High HIV infection rate among Soweto Township gays
August 31, 2009 - New research from UCSF examining HIV among men who have
sex with men (MSM) in the township of Soweto in South Africa has found that a third of gay-identified men are infected with HIV.
The study's authors were the first to examine HIV and the community of men who have sex with men in the
Soweto Township, an area on the periphery of Johannesburg reserved for black South Africans during apartheid.
The researchers found that Soweto MSM identified themselves as straight, bisexual or gay, with the highest
HIV rate among gay identified men, at 33.9 percent. The researchers estimated the rate of HIV infection for bisexual MSM in Soweto to
be 6.4 percent and 10 percent for straight identified MSM.
"Our findings clearly indicate that targeted prevention and treatment for men who have sex with men
in townships are urgently needed. We also found that, despite South Africa's legal advances in gay rights, stigma and de facto
segregation are reflected in the disproportionate rates of HIV infection," said the study's principal investigator,
Tim Lane, PhD, MPH, assistant professor at the UCSF Center for AIDS Prevention Studies.
The findings are now available in the online edition of the journal "AIDS and Behavior"
and are scheduled for publication in an upcoming print issue.
Of the study's 378 participants, 34.1 percent identified as gay, 30.4 percent as bisexual and 31.7 percent as straight.
All but one of the participants were black South Africans and all of South Africa's black African ethnic groups were represented in the sample.
The study showed that MSM's sexual identities predicted their sexual behavior with other men. Gay identity was highly correlated
with the exclusive practice of receptive anal intercourse and straight and bisexual self-identification was highly correlated with the exclusive practice
of insertive anal intercourse with male partners.
"With the correlation of sexual identity and sexual practice, control of condom use in same-sex partnerships
tends to be in the hands of bisexual and straight MSM. This finding demonstrates the pressing need to promote condom use among bisexual and
straight-MSM for same-sex as well as heterosexual relationships," said Lane.
The authors also looked at other risk factors and found that HIV infection was also associated with being older than 25,
lower incomes, purchasing alcohol or drugs for a male partner in exchange for sex, having receptive anal intercourse and having any unprotected anal intercourse with a man.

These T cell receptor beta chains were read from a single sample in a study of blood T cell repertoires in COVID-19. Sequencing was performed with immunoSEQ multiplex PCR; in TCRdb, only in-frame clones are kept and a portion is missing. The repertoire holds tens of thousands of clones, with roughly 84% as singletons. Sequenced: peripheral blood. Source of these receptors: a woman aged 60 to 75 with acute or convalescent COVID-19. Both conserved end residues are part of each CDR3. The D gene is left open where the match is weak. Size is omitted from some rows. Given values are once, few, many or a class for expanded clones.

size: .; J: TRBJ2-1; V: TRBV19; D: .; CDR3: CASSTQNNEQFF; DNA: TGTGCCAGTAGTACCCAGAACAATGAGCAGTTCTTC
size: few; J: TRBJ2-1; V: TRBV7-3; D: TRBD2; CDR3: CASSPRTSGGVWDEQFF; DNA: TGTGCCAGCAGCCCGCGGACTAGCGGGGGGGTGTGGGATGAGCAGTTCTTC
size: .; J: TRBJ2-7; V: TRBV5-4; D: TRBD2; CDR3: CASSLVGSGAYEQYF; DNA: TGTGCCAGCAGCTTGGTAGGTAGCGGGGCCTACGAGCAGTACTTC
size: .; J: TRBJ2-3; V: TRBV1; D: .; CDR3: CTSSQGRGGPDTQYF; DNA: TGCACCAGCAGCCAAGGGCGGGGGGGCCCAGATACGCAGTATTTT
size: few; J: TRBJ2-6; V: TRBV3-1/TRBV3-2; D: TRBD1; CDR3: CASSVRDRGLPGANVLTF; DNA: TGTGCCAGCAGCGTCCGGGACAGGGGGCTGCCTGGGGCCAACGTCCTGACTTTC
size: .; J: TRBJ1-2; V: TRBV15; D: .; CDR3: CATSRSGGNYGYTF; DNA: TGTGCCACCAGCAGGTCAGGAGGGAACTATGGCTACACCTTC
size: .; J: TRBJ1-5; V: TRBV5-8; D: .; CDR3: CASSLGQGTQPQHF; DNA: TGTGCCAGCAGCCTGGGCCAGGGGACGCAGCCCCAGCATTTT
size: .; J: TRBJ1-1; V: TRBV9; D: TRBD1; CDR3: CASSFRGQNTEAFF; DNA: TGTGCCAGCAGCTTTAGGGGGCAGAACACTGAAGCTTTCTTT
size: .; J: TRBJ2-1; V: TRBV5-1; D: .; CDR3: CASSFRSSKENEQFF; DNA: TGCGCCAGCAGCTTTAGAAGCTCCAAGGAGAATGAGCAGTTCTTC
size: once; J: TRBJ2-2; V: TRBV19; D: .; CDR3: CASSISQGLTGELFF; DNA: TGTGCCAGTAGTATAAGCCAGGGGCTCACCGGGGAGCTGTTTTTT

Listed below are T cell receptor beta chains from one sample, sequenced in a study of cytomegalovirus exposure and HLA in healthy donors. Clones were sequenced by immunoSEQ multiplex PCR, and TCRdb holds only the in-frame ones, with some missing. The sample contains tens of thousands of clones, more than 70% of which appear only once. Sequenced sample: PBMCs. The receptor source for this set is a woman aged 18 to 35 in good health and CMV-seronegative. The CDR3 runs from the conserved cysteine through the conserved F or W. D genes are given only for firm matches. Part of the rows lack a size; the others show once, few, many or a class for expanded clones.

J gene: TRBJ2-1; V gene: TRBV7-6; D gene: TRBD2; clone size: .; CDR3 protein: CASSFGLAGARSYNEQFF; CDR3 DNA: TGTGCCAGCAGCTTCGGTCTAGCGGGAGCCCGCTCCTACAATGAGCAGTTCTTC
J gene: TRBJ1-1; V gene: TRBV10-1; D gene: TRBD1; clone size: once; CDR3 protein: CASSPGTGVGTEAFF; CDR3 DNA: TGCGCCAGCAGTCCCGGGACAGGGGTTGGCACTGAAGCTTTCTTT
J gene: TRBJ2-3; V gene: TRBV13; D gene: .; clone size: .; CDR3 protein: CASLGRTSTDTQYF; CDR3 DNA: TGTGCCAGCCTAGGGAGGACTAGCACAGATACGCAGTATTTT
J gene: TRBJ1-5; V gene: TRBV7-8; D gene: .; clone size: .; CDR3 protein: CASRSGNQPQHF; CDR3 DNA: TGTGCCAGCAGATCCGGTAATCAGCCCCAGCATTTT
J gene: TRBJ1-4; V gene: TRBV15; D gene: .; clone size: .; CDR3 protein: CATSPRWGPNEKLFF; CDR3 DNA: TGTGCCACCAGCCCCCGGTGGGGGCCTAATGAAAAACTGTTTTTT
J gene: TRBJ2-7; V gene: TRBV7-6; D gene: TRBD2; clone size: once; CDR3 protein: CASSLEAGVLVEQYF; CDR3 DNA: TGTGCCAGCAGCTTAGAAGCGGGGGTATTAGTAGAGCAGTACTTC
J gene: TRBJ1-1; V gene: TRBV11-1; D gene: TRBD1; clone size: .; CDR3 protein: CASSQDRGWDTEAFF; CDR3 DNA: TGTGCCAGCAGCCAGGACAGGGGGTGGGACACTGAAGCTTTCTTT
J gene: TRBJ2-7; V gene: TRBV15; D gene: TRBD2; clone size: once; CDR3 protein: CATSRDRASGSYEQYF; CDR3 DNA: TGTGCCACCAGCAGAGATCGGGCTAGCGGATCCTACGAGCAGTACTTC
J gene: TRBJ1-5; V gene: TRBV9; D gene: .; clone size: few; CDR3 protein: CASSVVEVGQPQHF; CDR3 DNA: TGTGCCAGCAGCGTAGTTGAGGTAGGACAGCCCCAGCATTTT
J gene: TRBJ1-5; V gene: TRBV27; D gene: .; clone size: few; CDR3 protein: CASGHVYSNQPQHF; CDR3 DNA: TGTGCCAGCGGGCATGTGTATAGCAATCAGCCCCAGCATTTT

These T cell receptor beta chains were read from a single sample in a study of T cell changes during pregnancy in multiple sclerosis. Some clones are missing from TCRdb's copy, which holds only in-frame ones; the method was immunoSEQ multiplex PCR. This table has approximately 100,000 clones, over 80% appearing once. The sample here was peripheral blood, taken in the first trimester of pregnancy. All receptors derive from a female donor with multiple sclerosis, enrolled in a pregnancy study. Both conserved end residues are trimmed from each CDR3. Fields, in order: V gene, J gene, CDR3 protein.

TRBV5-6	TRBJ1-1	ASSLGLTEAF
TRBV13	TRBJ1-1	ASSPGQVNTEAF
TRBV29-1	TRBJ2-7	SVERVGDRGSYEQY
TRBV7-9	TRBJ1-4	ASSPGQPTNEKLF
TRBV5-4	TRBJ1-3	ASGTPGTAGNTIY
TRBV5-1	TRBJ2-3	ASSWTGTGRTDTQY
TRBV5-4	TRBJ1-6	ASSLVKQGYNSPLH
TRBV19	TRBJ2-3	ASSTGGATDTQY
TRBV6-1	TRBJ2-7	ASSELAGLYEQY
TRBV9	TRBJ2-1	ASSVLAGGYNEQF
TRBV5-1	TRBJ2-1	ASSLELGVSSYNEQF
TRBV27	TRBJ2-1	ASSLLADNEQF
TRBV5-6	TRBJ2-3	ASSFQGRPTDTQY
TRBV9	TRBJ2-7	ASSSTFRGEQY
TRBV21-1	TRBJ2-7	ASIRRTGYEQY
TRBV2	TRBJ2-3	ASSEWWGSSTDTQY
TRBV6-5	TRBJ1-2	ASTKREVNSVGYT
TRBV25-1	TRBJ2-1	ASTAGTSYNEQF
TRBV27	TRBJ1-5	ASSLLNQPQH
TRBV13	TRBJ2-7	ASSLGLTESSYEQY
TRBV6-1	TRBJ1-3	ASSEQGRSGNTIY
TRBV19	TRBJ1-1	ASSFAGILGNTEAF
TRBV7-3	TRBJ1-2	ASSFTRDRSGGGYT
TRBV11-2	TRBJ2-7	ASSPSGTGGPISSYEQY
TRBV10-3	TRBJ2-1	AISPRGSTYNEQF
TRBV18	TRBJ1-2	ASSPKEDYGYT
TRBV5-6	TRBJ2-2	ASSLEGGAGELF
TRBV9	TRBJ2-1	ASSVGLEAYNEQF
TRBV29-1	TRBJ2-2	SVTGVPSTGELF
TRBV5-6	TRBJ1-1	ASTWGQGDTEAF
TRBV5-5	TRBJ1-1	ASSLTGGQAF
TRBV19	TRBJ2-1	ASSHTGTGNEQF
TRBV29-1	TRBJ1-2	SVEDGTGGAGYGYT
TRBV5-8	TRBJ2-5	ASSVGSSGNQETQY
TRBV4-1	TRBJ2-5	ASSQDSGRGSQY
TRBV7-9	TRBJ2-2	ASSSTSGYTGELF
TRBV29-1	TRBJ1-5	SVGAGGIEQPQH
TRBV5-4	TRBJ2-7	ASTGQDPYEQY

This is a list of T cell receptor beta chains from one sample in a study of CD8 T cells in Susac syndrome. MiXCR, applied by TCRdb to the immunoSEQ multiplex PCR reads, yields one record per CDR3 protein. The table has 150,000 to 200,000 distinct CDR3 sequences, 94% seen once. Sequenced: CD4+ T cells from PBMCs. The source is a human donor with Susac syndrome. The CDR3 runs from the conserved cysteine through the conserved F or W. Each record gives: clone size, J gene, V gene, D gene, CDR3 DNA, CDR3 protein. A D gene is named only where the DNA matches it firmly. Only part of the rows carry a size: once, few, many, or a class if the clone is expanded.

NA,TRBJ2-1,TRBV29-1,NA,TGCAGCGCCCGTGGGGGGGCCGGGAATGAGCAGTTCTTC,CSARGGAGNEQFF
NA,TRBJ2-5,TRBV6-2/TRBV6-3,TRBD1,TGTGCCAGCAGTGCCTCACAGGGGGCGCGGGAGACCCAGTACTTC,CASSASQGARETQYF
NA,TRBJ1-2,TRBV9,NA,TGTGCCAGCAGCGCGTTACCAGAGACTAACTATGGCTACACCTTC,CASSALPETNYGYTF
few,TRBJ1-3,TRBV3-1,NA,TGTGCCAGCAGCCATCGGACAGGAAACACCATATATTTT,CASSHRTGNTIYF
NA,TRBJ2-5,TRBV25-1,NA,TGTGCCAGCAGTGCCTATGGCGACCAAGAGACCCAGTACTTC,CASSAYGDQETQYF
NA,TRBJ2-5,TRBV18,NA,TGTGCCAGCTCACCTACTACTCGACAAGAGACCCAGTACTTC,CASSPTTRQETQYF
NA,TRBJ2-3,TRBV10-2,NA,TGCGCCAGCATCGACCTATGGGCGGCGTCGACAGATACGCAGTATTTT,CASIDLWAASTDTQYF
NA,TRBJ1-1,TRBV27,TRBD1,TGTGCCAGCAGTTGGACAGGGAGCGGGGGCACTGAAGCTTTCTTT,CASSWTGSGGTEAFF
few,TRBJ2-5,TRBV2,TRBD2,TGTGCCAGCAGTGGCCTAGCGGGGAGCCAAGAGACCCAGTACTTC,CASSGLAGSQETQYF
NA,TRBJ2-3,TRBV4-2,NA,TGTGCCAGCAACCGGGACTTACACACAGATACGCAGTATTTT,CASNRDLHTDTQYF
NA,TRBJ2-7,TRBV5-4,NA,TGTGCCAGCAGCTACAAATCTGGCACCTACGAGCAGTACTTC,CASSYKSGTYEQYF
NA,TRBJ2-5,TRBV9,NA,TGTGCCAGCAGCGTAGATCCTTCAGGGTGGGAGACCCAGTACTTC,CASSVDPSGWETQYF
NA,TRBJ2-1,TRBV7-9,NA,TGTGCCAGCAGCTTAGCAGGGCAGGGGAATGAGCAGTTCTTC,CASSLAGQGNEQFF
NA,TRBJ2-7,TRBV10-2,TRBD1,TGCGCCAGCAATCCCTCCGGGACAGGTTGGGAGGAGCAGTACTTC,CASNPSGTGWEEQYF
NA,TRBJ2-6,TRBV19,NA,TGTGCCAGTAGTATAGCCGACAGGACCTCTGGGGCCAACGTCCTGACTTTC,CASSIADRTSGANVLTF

HIV infection was significantly less likely among men who have sex with men who were circumcised, smoked marijuana, had a regular
female partner or reported unprotected vaginal intercourse with women.
"The circumcision findings clearly suggest that for this population of MSM, circumcision could be protective and that MSM should
not be excluded from circumcision programs," said Lane.
Co-authors of the study include H. Fisher Raymond and Willi McFarland from the San Francisco Department of Public Health; Sibongile Dladla,
Joseph Rasethe, Helen Struthers and James McIntyre from the Perinatal HIV Research Unit (PHRU), University of the Witwatersrand, Johannesburg, South Africa.
Funding for this research was provided by the National Institute of Mental Health and the Peninsula Community Foundation's Hurlbut-Johnson Fund.
Medical care for HIV-positive participants at PHRU was funded by the President's Emergency Plan for AIDS Relief through USAID-South Africa.
Established in 1986, the UCSF Center for AIDS Prevention Studies conducts domestic and international research to prevent the acquisition of HIV
and to optimize health outcomes among HIV-infected individuals.
The UCSF Center for AIDS Prevention Studies is affiliated with the AIDS Research Institute (ARI) at UCSF. UCSF ARI houses hundreds of scientists and dozens of programs
throughout UCSF and affiliated labs and institutions, making ARI one of the largest AIDS research entities in the world.
UCSF is a leading university dedicated to defining health worldwide through advanced biomedical research, graduate level education in the life sciences and health professions
and excellence in patient care.